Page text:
How to Get Rid of Forward Head Posture: A Guide to Better Posture

Forward head posture is a type of posture where the head is in a forward position. It is common among adults in Sweden, and we are now seeing an increase in children as well. When the head is placed in front of the shoulders, it increases the load on the spine and neck, which leads to the muscles in the upper back and neck having to work hard to keep the head upright. If this continues for a long time, it can cause pain and discomfort in the neck, shoulders, back, and other parts of the body.


Why do people get forward head posture?

The reason why many people have forward head posture is believed to be because they are spending more and more time in front of computers, tablets, and mobile phones with their heads bent forward. When the head is in a forward position, the chest and neck muscles, as well as the muscles in the upper part of the neck, become short and tense, while the muscles in the lower part of the neck and upper back become weak. This causes the body to push the head forward and form a hump in the transition between the neck and back to protect itself from the increased load.

But the problem is not just in the neck. The neck is part of the spine and is therefore affected by how the rest of the spine is positioned. If the lower back is too flat or the upper back is too rounded, the neck will react to it and the head will be pushed forward as a result.


What can be done about forward head posture?

Training away forward head posture often goes through getting better posture. In order for the lower back, upper back, and neck to have a neutral curvature with minimal load, your postural muscles (deep postural muscles) need to be active. If they are not active, the spine will round backwards and often the head will be pushed forward as a result of it. Once the head is in a forward position, the above-mentioned neck and upper back muscles become short and tense to prevent the head from tipping even further forward.

With weak postural muscles, the body cannot maintain good posture when using a computer, tablet, or mobile phone. The body also does not return to good posture after use, and the forward head position becomes a habit.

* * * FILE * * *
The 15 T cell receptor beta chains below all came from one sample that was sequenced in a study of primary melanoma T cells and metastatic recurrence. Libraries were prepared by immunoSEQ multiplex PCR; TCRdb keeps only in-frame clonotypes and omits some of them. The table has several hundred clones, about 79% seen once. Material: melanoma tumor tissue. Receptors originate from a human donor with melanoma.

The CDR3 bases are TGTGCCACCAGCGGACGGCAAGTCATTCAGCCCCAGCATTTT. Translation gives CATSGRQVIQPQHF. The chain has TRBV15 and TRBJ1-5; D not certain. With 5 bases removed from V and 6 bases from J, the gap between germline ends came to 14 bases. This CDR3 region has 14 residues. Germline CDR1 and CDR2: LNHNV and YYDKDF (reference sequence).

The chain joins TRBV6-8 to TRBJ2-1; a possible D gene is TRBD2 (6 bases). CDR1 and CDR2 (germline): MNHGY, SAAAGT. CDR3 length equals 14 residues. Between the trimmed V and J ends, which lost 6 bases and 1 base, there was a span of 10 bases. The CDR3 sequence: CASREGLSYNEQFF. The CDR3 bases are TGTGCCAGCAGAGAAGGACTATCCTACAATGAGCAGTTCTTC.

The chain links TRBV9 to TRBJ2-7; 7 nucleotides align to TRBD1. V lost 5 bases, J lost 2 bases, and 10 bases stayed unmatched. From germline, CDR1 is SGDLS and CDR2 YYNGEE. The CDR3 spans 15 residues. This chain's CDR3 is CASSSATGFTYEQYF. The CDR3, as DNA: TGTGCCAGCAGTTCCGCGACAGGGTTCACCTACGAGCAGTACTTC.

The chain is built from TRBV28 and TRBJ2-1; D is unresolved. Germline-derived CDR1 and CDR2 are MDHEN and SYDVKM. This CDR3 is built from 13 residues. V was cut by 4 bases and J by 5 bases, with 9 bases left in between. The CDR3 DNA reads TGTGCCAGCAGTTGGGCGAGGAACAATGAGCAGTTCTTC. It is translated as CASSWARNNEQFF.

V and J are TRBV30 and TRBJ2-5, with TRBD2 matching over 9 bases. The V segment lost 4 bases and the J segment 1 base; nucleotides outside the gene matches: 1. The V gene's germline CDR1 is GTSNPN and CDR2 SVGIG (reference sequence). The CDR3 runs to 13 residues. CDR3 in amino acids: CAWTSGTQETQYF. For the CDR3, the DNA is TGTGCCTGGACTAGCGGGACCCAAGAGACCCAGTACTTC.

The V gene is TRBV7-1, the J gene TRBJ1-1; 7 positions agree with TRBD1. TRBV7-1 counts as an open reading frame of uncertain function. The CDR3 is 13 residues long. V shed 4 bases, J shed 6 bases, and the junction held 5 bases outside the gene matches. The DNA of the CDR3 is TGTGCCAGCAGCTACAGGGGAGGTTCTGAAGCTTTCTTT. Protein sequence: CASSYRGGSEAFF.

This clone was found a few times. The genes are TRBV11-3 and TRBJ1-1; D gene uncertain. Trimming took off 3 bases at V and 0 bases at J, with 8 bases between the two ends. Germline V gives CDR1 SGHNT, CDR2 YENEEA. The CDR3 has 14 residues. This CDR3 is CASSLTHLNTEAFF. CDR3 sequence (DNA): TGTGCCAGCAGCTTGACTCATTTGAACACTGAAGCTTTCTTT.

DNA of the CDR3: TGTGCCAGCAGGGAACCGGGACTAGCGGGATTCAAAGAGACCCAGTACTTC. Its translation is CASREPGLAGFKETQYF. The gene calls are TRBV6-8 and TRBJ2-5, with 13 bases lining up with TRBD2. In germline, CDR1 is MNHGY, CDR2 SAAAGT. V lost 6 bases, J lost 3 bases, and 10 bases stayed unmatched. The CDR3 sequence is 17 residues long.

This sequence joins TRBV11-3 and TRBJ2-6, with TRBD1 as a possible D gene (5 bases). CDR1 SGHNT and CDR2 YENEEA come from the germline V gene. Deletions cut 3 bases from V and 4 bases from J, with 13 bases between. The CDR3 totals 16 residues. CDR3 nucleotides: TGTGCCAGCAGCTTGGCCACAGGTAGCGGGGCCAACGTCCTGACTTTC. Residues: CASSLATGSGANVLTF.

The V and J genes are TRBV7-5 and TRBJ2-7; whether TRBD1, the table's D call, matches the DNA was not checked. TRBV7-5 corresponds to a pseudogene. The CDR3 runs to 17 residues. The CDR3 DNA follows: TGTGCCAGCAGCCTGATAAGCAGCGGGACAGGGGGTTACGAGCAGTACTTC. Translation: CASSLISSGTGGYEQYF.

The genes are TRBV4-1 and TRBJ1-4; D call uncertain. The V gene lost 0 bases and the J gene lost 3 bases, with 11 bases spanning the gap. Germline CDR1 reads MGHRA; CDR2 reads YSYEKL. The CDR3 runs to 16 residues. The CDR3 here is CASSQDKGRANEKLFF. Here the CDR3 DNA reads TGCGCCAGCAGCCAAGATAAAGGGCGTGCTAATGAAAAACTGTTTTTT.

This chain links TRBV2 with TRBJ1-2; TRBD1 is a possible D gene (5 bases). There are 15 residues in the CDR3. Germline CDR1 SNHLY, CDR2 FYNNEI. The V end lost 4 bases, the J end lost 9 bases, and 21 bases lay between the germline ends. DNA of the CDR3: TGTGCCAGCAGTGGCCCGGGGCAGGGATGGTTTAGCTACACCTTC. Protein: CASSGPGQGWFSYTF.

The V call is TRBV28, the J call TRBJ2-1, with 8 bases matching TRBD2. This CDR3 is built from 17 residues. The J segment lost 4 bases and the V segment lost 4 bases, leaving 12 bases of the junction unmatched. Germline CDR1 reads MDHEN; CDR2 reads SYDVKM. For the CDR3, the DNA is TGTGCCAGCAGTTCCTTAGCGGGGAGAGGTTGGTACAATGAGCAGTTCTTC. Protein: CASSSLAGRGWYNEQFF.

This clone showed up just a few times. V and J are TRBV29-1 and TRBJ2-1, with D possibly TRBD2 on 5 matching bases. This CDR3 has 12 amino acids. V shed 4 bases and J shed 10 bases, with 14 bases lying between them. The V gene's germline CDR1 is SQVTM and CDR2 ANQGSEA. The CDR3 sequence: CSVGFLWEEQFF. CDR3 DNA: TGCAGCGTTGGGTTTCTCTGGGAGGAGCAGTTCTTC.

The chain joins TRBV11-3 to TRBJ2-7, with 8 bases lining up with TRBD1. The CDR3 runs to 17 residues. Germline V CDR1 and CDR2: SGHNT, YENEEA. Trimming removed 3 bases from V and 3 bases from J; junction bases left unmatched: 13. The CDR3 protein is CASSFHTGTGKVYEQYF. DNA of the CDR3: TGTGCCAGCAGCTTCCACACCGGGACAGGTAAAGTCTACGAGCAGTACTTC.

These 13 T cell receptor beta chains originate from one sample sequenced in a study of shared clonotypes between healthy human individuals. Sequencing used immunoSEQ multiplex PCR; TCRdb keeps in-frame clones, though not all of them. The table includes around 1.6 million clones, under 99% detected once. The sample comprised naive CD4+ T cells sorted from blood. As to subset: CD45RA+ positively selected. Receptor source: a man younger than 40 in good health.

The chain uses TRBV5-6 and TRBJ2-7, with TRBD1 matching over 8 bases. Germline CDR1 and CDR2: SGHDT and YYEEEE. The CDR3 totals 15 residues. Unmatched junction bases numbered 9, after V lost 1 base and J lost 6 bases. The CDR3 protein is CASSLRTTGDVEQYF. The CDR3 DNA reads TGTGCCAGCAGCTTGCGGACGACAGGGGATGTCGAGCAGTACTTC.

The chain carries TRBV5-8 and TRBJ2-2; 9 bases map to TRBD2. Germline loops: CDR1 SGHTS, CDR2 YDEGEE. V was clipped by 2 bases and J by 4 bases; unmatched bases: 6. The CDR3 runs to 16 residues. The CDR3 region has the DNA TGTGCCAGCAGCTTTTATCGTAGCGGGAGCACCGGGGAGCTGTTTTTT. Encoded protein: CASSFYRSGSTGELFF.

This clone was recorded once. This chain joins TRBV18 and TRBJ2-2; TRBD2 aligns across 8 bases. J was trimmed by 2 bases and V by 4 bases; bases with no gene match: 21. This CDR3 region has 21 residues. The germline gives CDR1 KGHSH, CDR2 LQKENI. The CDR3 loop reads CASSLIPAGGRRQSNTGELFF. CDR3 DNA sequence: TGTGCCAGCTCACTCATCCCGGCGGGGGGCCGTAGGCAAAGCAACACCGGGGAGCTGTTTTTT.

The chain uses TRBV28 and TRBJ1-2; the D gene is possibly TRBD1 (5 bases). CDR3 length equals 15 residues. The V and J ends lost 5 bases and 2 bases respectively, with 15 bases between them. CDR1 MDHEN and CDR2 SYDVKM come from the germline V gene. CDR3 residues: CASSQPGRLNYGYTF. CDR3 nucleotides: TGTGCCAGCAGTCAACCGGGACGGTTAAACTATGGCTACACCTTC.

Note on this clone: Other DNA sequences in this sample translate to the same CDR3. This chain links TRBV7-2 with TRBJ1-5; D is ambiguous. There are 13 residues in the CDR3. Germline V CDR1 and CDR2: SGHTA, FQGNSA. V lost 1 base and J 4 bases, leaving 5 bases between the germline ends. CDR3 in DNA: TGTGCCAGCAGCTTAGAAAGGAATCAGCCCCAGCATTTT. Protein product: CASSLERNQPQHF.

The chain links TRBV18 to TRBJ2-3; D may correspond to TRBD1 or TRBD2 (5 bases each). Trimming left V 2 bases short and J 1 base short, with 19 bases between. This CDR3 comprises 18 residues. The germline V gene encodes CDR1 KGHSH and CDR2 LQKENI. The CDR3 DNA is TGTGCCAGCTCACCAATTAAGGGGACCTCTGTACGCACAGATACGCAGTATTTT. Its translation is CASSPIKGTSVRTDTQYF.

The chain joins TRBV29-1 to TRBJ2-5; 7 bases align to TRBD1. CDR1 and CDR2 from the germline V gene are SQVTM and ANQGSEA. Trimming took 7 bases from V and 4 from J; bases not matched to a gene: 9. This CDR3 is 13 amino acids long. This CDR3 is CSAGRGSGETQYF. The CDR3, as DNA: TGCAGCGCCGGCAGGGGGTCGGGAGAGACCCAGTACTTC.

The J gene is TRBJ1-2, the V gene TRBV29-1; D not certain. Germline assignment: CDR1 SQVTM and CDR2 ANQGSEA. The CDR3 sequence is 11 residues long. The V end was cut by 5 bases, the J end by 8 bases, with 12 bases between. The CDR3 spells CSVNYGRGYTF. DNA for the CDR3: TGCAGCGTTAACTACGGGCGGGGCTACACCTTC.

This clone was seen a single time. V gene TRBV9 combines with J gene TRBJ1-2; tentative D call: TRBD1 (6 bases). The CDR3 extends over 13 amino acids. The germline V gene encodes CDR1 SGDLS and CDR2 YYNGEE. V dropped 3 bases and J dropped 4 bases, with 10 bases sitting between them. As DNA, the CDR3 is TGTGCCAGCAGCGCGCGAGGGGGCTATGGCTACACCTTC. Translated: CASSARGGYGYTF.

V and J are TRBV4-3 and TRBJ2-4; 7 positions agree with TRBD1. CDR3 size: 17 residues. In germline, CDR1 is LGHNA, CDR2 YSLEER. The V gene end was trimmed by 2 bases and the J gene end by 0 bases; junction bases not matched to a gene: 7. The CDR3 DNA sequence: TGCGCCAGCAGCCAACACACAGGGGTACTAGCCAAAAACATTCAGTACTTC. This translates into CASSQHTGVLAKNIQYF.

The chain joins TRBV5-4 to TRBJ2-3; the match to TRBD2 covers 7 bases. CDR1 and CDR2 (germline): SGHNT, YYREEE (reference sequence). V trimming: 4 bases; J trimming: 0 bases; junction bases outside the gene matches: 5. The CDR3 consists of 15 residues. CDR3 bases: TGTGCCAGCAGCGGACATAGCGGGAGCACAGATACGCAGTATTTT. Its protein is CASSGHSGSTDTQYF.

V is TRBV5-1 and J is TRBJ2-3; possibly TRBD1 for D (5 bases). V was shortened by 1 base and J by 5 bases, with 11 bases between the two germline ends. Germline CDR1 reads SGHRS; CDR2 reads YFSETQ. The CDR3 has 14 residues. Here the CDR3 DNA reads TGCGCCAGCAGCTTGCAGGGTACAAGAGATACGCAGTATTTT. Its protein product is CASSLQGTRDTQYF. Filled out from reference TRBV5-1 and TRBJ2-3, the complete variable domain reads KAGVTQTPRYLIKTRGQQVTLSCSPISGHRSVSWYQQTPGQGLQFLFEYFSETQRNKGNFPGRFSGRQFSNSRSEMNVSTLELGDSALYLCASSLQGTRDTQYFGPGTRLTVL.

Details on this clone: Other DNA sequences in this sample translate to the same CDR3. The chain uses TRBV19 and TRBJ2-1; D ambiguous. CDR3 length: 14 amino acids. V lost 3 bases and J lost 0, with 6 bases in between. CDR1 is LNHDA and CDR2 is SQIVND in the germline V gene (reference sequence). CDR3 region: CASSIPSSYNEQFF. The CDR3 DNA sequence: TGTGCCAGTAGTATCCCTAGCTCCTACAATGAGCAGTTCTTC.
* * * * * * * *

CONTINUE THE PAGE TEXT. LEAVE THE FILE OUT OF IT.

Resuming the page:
What are the symptoms and consequences of forward head posture?

Forward head posture can cause both aesthetic and physical consequences. Physical symptoms such as headaches, dizziness, and pain in the neck and shoulders are common in this condition. In addition, a forward position of the head can lead to pain in the back, elbows, and wrists. It is important to be aware of these potential health problems and take steps to prevent and treat them.


Treating forward head posture with postural exercises

You can do a lot yourself at home to get rid of your forward head posture. Review your habits and note if you often end up in a hunched posture when working on the computer or looking at your phone. It may help to adjust the computer to the correct height so that the head is in line with the spine and use a screen stand to avoid looking down.

Here are some exercises that can help strengthen postural muscles and restore a neutral curvature in the spine: 

Shoulder blade exercises: Sit with a straight back and pull your shoulder blades down towards your hips while pressing your chest upwards. Hold for a few seconds and repeat.

Neck muscle exercises: Stand with your neck straight and tense the muscles around your neck. Hold for a few seconds and then relax. Repeat several times.

Back stretchers: Lie on your stomach with your arms stretched forward and lift your chest off the ground. Hold for a few seconds and then relax. Repeat several times.

It is important to do these exercises regularly and combine them with a generally active lifestyle. Training cardio and strength, such as through walking and strength training, can also help improve posture and reduce the risk of forward head posture.



Forward head posture is a postural disorder characterized by a forward head position. It can be caused by a combination of short, tense muscles in the neck and upper back, as well as weak postural muscles in the lower back and abdomen.

Physical symptoms such as headaches, dizziness, and neck and shoulder pain may occur with text neck, but it can usually be trained away by improving posture and strengthening postural muscles. By using the correct technique when working on the computer and mobile and by combining exercises with a generally active lifestyle, you can prevent and treat forward head posture.

To know more read our injury guide.